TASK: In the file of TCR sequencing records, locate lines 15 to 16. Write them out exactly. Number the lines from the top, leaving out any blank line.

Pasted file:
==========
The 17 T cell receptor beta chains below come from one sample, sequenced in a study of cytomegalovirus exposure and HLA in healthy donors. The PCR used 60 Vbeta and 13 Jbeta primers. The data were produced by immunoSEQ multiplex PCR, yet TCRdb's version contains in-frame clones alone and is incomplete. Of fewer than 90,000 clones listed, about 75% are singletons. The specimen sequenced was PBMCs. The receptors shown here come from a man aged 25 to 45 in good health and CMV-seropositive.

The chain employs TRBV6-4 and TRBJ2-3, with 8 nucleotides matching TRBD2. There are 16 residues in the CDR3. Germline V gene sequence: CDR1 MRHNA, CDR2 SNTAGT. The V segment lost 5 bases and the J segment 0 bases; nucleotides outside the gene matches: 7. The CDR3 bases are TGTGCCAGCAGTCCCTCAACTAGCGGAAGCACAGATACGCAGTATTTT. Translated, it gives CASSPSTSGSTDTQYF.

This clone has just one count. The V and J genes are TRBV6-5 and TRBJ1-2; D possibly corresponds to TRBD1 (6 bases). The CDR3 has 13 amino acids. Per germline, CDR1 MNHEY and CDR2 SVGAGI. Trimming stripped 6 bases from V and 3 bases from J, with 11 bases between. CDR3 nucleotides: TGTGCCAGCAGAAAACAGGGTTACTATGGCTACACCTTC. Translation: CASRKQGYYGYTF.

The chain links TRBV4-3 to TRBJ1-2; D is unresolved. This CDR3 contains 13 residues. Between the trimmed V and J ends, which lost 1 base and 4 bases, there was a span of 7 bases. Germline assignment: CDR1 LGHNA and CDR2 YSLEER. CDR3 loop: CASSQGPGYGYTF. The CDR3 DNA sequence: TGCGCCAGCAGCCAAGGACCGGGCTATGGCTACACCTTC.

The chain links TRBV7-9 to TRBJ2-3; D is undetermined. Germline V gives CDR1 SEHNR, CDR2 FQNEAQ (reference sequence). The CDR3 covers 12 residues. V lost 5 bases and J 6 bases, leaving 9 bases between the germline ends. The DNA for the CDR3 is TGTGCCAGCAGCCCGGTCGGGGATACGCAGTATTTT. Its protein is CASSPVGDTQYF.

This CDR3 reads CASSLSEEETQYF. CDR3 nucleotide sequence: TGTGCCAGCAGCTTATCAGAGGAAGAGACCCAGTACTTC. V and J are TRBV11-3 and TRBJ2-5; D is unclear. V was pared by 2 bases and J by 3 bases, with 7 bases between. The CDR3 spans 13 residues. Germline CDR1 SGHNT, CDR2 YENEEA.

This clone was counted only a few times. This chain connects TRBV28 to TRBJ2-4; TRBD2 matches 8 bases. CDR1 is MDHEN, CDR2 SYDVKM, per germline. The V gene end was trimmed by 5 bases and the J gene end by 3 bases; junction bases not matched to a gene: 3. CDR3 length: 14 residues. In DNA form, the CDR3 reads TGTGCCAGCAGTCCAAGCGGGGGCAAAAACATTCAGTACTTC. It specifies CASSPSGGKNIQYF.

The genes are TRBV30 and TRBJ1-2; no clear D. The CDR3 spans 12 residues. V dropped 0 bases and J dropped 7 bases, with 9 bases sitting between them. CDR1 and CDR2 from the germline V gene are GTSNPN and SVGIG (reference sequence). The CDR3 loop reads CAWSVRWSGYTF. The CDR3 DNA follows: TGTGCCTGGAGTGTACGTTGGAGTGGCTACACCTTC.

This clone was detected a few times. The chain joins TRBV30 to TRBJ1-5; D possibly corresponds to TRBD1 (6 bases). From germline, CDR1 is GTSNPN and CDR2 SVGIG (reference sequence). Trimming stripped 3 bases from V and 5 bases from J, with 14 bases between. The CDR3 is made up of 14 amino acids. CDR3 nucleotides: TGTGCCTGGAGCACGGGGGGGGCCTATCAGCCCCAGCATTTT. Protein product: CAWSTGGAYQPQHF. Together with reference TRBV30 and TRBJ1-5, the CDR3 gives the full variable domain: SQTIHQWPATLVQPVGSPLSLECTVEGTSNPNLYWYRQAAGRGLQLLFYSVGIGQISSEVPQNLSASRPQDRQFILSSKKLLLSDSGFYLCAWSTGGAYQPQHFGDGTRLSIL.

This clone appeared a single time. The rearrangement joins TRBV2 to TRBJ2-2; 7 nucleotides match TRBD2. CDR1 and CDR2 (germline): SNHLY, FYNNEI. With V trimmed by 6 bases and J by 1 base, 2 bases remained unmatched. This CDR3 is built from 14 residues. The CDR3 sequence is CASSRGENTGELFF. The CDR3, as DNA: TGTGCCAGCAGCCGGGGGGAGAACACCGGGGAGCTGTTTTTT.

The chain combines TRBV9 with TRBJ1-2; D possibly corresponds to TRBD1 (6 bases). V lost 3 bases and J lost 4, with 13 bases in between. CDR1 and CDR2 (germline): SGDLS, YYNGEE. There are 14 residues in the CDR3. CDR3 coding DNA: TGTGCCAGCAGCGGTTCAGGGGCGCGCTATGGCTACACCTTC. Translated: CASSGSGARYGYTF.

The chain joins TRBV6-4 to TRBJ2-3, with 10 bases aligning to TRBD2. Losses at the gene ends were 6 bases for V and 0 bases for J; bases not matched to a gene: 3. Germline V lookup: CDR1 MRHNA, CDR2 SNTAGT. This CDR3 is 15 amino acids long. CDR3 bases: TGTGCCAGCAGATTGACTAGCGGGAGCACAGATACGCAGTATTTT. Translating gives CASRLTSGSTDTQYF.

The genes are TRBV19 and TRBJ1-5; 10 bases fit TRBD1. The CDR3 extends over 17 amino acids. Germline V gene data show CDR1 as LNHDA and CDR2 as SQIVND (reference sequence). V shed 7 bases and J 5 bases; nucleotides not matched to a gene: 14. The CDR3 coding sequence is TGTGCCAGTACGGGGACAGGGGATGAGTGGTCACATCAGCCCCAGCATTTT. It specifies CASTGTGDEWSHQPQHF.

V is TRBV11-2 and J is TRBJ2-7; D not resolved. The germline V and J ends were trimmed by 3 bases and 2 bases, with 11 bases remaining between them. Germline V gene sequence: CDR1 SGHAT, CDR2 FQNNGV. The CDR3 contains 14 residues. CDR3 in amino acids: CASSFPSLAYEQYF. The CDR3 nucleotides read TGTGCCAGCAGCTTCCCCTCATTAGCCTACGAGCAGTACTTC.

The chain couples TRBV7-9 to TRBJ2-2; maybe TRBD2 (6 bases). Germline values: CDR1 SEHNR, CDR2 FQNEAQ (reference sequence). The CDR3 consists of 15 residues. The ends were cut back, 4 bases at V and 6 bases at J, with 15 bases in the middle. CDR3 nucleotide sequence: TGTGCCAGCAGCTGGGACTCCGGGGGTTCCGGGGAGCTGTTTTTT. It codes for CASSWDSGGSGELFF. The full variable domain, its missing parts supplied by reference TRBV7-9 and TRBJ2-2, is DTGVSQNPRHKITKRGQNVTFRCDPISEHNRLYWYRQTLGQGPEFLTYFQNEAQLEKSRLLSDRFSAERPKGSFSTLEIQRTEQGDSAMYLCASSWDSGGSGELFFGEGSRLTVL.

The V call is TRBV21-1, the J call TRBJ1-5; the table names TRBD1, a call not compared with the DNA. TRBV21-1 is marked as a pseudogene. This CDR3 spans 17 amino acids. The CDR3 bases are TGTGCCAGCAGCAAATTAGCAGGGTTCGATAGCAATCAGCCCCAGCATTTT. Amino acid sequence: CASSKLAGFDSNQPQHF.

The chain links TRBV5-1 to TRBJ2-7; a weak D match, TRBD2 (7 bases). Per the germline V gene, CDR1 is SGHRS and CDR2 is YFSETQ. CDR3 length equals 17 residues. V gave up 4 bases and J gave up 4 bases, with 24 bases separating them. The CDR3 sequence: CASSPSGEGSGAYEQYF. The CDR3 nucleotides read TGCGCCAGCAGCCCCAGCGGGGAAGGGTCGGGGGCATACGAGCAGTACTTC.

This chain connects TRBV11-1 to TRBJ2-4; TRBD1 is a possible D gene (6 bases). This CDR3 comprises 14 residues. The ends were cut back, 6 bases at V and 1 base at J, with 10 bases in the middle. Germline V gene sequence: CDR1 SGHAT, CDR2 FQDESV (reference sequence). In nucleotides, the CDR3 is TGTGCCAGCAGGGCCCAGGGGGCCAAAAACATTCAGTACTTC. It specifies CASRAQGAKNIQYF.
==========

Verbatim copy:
The chain couples TRBV7-9 to TRBJ2-2; maybe TRBD2 (6 bases). Germline values: CDR1 SEHNR, CDR2 FQNEAQ (reference sequence). The CDR3 consists of 15 residues. The ends were cut back, 4 bases at V and 6 bases at J, with 15 bases in the middle. CDR3 nucleotide sequence: TGTGCCAGCAGCTGGGACTCCGGGGGTTCCGGGGAGCTGTTTTTT. It codes for CASSWDSGGSGELFF. The full variable domain, its missing parts supplied by reference TRBV7-9 and TRBJ2-2, is DTGVSQNPRHKITKRGQNVTFRCDPISEHNRLYWYRQTLGQGPEFLTYFQNEAQLEKSRLLSDRFSAERPKGSFSTLEIQRTEQGDSAMYLCASSWDSGGSGELFFGEGSRLTVL.

The V call is TRBV21-1, the J call TRBJ1-5; the table names TRBD1, a call not compared with the DNA. TRBV21-1 is marked as a pseudogene. This CDR3 spans 17 amino acids. The CDR3 bases are TGTGCCAGCAGCAAATTAGCAGGGTTCGATAGCAATCAGCCCCAGCATTTT. Amino acid sequence: CASSKLAGFDSNQPQHF.